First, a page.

For the last year I’ve been getting email newsletters from the dealership where I bought my car. Although my Volkswagen is over nine years old the dealer wants to keep in touch with me. Naturally, they want to keep me loyal to their service department and, when it’s time, entice me to buy a new car. I understand and appreciate this as part of good customer service.
I like hearing about the new VWs and car safety. But the newsletter also clearly includes fluff pieces about new recipes, pushing one to try new experiences like skydiving and trapeze school, and must-see movies for 2010. None of these have anything to do with my car or any automobile. This had been bothering me for a while and a few days ago I finally wrote to give them some feedback.
“Dear Newsletter people,” I wrote. “I enjoy reading about updates to the VW line of cars. Keep sending those. However, I would like to give you some constructive feedback on other non-VW related pieces in your newsletter: I’m really not interested in them and, quite honestly, they dilute the value of your newsletter. Articles about the kitchen seem to be “filler.” Are you getting these from some newsletter story repository? Anyway, keep the germane articles but ditch the unrelated ones. Thanks.”
I subscribe to the PNP Sandwich School of Constructive Criticism: positive-negative-positive. I enjoy; I’m not interested in; keep the good. Wrapping criticism around some positives helps the other person hear what you’re saying. And that’s how I constructed my email to them.
A few days later I received this response from Mike:
Thank you for your thoughts, Jeff. Your instinct is absolutely correct… an outside company who works with Volkswagen creates the basic newsletter. From that template, we add our own content and try to customize it for our customers. We do this by writing articles and adding… specific coupons / savings programs. But you’re very observant to conclude that this came from an outside source. In fact, I will forward your message to the newsletter company. We always appreciate customer comments and recommendations. Thanks again, Jeff.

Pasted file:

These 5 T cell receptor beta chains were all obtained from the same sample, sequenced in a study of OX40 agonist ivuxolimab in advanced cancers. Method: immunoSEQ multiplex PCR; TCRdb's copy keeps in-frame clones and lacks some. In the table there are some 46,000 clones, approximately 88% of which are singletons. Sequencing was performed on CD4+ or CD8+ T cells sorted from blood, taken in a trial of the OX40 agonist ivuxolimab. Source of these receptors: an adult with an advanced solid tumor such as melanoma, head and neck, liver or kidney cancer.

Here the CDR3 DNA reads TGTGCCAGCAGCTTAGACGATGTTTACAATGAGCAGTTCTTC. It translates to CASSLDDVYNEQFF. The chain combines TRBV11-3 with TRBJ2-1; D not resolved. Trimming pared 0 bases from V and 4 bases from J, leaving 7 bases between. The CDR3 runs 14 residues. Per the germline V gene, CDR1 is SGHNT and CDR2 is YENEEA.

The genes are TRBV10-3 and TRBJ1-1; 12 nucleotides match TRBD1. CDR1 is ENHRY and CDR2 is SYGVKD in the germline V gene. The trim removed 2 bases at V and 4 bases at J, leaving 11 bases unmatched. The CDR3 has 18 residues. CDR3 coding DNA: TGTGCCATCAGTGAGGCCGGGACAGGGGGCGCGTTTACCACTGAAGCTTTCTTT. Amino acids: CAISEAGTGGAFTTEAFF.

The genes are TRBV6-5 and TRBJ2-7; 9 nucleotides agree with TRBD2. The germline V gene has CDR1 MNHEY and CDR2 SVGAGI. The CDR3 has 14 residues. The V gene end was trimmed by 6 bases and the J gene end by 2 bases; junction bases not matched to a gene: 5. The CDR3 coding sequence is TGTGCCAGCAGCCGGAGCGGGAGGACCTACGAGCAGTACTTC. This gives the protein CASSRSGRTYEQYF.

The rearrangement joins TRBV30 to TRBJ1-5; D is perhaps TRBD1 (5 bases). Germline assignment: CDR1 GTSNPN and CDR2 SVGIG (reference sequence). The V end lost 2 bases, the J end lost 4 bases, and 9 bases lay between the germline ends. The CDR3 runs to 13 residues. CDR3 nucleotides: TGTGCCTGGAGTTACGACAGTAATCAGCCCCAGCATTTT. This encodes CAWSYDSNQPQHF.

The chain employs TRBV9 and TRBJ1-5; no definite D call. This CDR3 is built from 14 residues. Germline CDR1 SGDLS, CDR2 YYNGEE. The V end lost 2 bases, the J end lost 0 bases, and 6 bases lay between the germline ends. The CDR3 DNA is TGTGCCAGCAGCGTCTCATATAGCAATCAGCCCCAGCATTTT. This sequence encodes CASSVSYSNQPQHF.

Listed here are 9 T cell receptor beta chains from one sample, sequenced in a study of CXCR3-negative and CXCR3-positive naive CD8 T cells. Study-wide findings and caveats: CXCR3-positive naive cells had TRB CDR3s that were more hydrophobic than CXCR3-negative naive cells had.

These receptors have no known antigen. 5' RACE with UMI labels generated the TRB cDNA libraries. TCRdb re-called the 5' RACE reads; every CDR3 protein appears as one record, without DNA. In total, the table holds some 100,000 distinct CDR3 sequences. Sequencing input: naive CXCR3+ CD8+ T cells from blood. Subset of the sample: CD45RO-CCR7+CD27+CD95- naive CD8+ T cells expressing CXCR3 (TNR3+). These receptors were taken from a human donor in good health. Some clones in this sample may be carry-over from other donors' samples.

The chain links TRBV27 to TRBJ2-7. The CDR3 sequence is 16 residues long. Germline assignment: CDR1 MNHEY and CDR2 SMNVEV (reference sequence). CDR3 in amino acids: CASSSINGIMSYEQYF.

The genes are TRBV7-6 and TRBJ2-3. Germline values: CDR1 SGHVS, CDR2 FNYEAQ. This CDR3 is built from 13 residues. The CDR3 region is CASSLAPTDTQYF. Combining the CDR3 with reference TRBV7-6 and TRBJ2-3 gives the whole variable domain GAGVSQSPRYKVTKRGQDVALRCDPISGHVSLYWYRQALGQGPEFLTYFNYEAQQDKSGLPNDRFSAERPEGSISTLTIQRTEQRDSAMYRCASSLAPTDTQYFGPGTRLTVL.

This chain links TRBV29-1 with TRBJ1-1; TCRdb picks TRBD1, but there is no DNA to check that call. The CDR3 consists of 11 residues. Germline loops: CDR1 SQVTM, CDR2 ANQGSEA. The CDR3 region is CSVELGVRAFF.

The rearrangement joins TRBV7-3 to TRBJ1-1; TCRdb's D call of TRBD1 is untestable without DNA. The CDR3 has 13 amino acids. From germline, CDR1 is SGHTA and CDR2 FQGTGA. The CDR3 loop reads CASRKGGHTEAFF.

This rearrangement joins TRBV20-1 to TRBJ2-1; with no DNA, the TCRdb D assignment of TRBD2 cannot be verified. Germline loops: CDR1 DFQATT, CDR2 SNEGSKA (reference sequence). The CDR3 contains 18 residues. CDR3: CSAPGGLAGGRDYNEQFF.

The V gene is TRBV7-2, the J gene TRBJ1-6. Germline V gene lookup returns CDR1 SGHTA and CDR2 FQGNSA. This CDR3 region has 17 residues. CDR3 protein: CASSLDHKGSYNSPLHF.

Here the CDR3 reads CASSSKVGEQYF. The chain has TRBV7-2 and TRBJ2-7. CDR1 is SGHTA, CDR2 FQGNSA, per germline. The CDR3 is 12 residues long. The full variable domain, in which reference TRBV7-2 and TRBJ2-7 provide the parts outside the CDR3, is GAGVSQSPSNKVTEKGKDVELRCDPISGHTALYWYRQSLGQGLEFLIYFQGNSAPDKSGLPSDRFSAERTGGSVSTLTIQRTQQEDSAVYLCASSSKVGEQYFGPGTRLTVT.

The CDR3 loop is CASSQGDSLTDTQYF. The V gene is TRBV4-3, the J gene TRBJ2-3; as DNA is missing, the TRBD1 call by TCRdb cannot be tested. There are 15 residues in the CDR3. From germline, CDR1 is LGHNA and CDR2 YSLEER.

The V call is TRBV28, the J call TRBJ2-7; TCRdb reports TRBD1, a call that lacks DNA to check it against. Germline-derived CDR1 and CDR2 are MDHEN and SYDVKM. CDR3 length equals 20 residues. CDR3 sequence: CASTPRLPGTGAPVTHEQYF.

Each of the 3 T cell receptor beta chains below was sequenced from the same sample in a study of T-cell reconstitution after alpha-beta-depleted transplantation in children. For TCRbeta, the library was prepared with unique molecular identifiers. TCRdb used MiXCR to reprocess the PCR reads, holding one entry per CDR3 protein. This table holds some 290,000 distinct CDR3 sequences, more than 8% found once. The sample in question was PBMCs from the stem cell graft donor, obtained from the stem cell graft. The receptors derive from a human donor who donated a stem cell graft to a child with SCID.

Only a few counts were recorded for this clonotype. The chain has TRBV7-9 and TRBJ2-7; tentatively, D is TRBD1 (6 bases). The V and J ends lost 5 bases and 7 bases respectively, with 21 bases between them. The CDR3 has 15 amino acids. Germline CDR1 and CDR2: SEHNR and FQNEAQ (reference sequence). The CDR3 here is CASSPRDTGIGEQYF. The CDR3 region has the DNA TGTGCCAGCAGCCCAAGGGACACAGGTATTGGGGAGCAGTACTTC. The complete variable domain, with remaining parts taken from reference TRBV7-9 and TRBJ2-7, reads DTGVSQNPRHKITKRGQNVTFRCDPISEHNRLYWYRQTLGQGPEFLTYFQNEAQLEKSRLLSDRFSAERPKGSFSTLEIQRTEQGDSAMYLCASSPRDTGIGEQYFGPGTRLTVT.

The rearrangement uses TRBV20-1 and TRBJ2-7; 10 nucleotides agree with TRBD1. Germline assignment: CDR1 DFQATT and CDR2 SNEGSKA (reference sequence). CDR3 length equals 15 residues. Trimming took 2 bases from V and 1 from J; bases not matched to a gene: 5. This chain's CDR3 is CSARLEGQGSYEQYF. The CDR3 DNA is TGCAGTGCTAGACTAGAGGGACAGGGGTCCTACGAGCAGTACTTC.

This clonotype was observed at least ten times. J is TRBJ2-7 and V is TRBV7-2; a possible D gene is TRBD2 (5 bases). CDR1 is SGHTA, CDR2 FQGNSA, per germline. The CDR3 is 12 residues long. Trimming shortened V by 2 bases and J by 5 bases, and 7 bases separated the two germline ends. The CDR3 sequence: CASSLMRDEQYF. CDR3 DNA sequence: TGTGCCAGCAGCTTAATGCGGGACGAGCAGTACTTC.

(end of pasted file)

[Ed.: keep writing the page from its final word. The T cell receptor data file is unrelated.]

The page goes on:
Unfortunately, Mike forgot to delete the comment his boss made in response to me:
It was nice that he wrote to tell us his thoughts. I’d write him back and tell him that his instinct was correct—that an outside company who works with Volkswagen creates the basic newsletter, and that we try to add our own content to it to customize it for our customers. That way, he’ll realize that it’s not just us—and that he was extremely smart and intelligent [emphasis theirs] in knowing that the newsletter was from an outside source. To make him feel even better, you could tell him that you’ll forward his comments on to the newsletter company.
I am observant. Most of the time. And, yes, I like being told I’m extremely smart and intelligent on a weekly basis. But flattery, Mike and Bill, will only get you so far. You didn’t get my point. Passing my comments on to the newsletter company won’t make me feel any better. Don’t blame them. But telling me you’ll include only auto-related articles from now on will. And that’s what I wrote them, using my patented PNP sandwich of course.
Oh, and re-read your emails before you send them to me, Mike. Yes, that will make me feel a lot better [emphasis mine].